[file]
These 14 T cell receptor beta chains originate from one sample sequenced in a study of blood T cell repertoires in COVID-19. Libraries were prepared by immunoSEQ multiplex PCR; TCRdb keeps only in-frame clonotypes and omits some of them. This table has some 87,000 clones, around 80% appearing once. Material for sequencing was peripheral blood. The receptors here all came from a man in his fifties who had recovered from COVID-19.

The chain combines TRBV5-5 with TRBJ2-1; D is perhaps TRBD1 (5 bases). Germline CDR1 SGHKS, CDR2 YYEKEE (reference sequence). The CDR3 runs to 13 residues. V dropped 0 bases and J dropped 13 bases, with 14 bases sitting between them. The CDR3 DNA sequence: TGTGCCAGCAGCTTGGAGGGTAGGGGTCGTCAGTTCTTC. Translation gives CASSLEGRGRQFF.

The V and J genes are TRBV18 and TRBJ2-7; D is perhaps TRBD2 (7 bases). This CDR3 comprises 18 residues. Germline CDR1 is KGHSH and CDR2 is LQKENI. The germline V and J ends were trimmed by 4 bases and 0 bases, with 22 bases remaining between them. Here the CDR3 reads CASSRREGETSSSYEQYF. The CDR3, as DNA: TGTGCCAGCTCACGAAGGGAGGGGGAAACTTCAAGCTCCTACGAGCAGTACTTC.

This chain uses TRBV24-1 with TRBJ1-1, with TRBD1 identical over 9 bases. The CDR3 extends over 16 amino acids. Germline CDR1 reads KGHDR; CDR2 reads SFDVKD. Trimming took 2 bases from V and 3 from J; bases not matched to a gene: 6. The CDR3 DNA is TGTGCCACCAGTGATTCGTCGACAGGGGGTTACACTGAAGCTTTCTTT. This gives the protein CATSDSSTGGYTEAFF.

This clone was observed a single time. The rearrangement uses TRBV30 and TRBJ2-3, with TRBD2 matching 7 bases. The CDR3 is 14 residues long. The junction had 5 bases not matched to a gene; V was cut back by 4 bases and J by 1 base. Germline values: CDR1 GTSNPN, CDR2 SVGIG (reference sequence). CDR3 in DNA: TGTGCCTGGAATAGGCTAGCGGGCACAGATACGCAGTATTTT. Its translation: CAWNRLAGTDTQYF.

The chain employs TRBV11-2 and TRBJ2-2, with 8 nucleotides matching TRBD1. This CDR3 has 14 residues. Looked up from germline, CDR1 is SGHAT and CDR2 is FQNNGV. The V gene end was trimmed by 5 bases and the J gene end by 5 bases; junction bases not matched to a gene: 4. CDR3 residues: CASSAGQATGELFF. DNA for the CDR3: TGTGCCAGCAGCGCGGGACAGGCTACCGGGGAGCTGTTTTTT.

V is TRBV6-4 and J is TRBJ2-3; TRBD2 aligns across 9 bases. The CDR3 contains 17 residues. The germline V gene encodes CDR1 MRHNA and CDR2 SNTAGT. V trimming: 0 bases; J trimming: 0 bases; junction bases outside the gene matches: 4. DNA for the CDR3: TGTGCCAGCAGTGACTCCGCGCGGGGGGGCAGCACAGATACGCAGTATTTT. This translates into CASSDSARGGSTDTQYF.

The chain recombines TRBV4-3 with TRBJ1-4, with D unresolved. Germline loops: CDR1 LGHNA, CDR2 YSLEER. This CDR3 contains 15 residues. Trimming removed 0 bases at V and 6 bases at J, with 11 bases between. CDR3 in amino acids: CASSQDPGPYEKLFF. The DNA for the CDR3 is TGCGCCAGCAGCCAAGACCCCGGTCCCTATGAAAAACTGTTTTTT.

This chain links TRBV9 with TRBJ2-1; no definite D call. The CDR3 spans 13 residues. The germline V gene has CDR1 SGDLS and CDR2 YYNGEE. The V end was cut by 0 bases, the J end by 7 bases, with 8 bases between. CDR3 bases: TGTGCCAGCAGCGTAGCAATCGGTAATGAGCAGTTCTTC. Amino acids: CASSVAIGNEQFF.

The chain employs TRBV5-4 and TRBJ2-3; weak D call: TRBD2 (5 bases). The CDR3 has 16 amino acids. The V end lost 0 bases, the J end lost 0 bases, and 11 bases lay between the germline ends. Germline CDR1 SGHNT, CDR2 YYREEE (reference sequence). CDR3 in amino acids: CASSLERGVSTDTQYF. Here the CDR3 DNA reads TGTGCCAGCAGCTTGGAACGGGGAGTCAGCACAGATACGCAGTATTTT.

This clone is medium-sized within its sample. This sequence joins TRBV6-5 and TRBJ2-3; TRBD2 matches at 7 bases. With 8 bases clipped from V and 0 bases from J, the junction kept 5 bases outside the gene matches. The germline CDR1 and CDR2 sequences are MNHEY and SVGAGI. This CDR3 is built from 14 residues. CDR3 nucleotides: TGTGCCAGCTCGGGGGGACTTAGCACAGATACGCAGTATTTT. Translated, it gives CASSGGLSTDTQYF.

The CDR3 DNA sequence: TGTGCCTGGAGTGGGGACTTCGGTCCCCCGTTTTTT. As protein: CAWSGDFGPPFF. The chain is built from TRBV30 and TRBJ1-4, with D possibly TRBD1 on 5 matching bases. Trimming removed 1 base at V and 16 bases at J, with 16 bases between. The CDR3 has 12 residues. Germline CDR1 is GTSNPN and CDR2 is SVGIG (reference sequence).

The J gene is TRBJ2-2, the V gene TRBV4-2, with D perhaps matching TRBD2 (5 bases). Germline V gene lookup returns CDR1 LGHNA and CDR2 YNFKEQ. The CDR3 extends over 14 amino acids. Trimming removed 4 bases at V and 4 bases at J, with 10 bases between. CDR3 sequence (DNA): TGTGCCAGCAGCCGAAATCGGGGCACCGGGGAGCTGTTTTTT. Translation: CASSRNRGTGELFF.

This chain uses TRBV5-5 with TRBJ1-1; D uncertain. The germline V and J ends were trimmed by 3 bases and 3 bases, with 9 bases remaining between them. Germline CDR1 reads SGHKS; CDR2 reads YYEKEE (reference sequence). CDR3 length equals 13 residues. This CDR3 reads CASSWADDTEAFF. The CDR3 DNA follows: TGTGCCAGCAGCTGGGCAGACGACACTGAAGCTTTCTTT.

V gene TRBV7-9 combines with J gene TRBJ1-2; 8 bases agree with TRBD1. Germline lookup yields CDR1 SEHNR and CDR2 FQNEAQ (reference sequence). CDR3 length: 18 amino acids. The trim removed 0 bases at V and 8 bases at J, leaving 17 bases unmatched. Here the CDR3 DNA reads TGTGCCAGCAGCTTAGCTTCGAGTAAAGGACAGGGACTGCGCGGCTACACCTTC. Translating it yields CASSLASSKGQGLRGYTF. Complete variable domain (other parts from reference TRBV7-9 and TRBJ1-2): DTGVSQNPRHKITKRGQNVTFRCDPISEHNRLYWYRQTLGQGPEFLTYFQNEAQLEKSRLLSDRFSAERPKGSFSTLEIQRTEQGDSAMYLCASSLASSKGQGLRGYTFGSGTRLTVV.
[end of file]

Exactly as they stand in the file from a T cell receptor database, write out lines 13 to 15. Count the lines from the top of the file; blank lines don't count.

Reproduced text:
The J gene is TRBJ2-2, the V gene TRBV4-2, with D perhaps matching TRBD2 (5 bases). Germline V gene lookup returns CDR1 LGHNA and CDR2 YNFKEQ. The CDR3 extends over 14 amino acids. Trimming removed 4 bases at V and 4 bases at J, with 10 bases between. CDR3 sequence (DNA): TGTGCCAGCAGCCGAAATCGGGGCACCGGGGAGCTGTTTTTT. Translation: CASSRNRGTGELFF.

This chain uses TRBV5-5 with TRBJ1-1; D uncertain. The germline V and J ends were trimmed by 3 bases and 3 bases, with 9 bases remaining between them. Germline CDR1 reads SGHKS; CDR2 reads YYEKEE (reference sequence). CDR3 length equals 13 residues. This CDR3 reads CASSWADDTEAFF. The CDR3 DNA follows: TGTGCCAGCAGCTGGGCAGACGACACTGAAGCTTTCTTT.

V gene TRBV7-9 combines with J gene TRBJ1-2; 8 bases agree with TRBD1. Germline lookup yields CDR1 SEHNR and CDR2 FQNEAQ (reference sequence). CDR3 length: 18 amino acids. The trim removed 0 bases at V and 8 bases at J, leaving 17 bases unmatched. Here the CDR3 DNA reads TGTGCCAGCAGCTTAGCTTCGAGTAAAGGACAGGGACTGCGCGGCTACACCTTC. Translating it yields CASSLASSKGQGLRGYTF. Complete variable domain (other parts from reference TRBV7-9 and TRBJ1-2): DTGVSQNPRHKITKRGQNVTFRCDPISEHNRLYWYRQTLGQGPEFLTYFQNEAQLEKSRLLSDRFSAERPKGSFSTLEIQRTEQGDSAMYLCASSLASSKGQGLRGYTFGSGTRLTVV.